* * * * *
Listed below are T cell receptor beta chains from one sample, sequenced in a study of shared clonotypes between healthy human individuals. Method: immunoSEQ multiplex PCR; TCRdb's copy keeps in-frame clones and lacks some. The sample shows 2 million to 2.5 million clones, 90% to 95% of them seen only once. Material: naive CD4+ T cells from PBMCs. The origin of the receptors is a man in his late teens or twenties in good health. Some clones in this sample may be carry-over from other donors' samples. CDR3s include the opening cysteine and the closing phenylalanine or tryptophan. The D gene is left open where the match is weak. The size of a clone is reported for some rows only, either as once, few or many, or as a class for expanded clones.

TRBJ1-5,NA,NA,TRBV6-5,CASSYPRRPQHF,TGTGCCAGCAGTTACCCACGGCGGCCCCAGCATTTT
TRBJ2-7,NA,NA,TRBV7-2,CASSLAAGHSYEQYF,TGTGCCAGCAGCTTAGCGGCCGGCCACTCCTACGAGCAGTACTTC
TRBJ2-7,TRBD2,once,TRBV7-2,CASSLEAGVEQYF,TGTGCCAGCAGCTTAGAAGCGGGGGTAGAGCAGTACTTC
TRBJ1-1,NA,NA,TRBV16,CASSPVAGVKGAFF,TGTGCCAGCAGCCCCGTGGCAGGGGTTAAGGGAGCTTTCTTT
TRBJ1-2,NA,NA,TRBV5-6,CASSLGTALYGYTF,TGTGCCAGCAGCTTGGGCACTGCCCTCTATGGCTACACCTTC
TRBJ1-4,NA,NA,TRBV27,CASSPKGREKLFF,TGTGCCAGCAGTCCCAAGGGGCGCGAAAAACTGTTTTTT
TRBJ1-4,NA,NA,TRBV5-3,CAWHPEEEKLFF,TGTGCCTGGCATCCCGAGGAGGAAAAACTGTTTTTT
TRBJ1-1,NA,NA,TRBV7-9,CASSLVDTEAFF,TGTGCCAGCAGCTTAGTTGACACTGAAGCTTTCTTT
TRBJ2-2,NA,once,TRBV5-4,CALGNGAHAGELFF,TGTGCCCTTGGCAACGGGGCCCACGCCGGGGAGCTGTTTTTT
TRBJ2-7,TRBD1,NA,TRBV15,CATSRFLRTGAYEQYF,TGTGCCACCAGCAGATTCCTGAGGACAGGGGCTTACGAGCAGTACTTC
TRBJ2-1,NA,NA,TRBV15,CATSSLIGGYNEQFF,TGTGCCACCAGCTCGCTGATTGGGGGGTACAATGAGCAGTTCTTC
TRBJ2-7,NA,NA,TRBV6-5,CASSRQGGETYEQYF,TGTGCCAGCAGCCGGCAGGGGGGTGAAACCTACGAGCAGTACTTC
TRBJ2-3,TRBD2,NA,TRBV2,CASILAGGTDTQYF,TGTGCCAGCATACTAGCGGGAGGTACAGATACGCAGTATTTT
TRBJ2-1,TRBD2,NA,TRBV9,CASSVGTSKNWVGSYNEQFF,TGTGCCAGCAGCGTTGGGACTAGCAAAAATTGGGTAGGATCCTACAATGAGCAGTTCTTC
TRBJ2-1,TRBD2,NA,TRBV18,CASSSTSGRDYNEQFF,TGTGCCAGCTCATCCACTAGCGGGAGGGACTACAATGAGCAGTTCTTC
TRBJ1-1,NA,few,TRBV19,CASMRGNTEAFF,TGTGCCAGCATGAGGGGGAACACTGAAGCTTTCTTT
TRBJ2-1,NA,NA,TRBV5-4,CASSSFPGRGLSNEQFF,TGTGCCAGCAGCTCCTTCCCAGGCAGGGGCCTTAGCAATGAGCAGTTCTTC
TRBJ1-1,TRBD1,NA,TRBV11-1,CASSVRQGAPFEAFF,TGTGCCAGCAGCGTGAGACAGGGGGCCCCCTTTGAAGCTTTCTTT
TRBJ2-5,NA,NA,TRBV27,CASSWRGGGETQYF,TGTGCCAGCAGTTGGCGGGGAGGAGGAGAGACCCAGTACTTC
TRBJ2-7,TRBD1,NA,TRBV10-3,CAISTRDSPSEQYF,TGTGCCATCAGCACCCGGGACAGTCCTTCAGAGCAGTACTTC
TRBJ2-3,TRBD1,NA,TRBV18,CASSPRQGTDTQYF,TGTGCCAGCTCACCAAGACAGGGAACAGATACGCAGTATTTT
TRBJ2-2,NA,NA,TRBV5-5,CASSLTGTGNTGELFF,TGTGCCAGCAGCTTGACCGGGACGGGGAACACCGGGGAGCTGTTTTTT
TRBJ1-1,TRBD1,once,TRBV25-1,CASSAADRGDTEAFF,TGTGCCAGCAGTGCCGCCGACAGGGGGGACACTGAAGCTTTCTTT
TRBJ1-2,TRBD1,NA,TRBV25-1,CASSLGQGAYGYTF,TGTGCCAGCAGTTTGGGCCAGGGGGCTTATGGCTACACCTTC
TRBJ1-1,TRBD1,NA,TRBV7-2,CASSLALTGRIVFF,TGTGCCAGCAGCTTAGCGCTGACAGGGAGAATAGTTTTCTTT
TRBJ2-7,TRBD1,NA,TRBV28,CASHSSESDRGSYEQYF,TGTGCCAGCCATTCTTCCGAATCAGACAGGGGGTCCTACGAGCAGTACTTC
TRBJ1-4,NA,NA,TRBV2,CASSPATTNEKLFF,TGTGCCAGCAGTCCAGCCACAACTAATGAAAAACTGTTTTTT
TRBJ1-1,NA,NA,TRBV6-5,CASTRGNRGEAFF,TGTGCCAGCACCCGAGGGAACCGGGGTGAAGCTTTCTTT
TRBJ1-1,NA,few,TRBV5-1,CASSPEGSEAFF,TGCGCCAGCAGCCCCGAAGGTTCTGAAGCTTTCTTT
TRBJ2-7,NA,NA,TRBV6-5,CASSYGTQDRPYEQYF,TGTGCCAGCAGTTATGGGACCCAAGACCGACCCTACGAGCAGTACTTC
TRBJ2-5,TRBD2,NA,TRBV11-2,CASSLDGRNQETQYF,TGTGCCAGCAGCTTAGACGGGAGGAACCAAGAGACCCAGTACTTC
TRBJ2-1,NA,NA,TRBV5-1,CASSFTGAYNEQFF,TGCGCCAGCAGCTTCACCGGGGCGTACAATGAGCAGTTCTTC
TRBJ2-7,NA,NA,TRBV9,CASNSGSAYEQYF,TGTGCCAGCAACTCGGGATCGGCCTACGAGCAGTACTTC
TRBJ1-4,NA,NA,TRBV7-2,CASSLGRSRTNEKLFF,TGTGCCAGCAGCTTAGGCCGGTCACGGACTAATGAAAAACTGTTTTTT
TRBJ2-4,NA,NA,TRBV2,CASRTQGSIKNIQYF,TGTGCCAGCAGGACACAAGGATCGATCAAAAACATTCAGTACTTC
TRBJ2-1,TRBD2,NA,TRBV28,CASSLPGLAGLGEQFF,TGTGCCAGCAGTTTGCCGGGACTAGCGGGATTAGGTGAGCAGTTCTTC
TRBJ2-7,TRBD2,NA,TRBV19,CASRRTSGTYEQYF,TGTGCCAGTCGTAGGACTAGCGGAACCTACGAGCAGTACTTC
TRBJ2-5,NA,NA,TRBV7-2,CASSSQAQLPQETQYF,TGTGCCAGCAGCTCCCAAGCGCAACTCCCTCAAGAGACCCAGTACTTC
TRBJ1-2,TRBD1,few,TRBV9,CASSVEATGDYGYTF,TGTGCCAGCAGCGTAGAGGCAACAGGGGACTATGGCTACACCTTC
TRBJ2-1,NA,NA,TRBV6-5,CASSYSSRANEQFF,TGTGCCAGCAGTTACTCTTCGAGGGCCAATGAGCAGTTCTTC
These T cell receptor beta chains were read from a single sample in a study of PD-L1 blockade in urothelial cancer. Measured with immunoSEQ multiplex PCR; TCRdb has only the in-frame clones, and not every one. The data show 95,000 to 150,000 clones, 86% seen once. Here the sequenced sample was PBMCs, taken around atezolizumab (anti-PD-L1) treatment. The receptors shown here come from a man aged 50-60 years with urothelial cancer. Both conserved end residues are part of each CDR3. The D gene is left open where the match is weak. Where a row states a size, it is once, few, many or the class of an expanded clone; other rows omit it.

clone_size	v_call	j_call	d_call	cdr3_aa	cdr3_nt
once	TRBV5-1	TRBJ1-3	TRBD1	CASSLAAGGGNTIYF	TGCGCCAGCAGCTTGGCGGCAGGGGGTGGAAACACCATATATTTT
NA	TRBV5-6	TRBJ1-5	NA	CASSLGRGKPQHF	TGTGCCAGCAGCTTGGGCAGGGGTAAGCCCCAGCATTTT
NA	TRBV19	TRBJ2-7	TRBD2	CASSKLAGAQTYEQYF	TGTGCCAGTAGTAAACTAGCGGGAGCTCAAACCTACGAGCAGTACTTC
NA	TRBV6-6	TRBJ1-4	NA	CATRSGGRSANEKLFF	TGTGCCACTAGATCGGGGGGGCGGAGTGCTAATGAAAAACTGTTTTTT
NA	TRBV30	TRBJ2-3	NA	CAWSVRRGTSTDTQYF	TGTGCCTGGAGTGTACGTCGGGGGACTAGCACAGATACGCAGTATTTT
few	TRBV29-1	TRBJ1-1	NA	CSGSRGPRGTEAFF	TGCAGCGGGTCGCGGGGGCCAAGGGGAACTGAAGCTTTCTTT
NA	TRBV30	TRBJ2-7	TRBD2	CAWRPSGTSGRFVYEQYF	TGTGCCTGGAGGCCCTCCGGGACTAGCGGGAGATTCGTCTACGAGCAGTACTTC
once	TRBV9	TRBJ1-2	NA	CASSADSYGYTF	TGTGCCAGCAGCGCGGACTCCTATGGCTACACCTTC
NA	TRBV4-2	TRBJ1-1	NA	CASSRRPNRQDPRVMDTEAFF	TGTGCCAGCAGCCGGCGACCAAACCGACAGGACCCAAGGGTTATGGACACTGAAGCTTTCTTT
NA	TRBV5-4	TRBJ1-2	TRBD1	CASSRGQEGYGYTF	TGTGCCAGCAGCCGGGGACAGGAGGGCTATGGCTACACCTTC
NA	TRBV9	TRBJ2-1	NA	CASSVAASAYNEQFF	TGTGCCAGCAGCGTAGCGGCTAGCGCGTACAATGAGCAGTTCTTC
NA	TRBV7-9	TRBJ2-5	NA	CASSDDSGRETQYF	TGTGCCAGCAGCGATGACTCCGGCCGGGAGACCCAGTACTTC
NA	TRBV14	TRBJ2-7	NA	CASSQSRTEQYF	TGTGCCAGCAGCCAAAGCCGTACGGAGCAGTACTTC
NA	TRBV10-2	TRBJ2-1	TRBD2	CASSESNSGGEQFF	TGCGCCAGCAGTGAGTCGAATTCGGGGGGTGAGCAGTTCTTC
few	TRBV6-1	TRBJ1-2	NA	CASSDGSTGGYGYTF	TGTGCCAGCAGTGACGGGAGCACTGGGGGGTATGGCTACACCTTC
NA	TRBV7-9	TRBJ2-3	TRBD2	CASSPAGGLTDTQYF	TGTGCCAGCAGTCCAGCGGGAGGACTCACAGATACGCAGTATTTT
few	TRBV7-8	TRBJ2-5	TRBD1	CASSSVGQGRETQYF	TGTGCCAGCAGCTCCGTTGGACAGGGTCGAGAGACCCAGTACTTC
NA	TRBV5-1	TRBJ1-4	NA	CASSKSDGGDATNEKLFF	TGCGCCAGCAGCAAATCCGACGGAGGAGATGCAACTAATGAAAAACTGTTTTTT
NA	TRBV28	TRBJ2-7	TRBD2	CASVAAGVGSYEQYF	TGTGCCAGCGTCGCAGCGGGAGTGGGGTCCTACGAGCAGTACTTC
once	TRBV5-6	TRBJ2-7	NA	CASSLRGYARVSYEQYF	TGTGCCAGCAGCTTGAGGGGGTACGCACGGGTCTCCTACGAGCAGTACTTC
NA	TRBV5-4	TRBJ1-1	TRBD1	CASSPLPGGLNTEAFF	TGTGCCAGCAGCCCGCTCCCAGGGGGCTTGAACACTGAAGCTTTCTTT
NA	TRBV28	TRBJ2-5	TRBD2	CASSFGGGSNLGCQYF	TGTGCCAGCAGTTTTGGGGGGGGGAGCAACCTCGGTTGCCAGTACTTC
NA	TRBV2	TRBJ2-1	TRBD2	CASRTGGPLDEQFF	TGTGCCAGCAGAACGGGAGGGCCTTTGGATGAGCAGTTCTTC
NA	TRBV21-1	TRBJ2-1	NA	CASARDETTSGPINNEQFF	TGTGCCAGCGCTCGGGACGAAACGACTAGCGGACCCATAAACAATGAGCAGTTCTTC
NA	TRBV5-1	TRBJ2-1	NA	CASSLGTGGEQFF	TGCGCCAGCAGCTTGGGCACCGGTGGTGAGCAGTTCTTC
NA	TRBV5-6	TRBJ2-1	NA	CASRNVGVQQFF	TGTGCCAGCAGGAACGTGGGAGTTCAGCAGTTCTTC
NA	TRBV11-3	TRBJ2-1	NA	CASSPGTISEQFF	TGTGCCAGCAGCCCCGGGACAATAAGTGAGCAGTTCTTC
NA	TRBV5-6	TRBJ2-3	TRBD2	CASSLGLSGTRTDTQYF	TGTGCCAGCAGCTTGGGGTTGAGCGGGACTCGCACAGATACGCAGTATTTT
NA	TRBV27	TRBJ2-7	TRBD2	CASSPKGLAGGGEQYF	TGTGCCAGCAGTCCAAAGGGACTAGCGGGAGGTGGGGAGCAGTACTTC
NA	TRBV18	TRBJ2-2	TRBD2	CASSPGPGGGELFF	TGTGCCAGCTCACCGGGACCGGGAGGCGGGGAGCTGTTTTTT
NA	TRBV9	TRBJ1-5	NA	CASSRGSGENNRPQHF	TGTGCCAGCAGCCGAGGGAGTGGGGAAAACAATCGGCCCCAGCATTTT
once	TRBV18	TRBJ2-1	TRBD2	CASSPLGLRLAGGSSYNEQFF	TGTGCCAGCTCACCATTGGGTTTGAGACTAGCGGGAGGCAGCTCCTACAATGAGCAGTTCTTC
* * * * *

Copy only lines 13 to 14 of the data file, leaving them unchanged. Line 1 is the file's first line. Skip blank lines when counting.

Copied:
TRBJ2-7,NA,NA,TRBV6-5,CASSRQGGETYEQYF,TGTGCCAGCAGCCGGCAGGGGGGTGAAACCTACGAGCAGTACTTC
TRBJ2-3,TRBD2,NA,TRBV2,CASILAGGTDTQYF,TGTGCCAGCATACTAGCGGGAGGTACAGATACGCAGTATTTT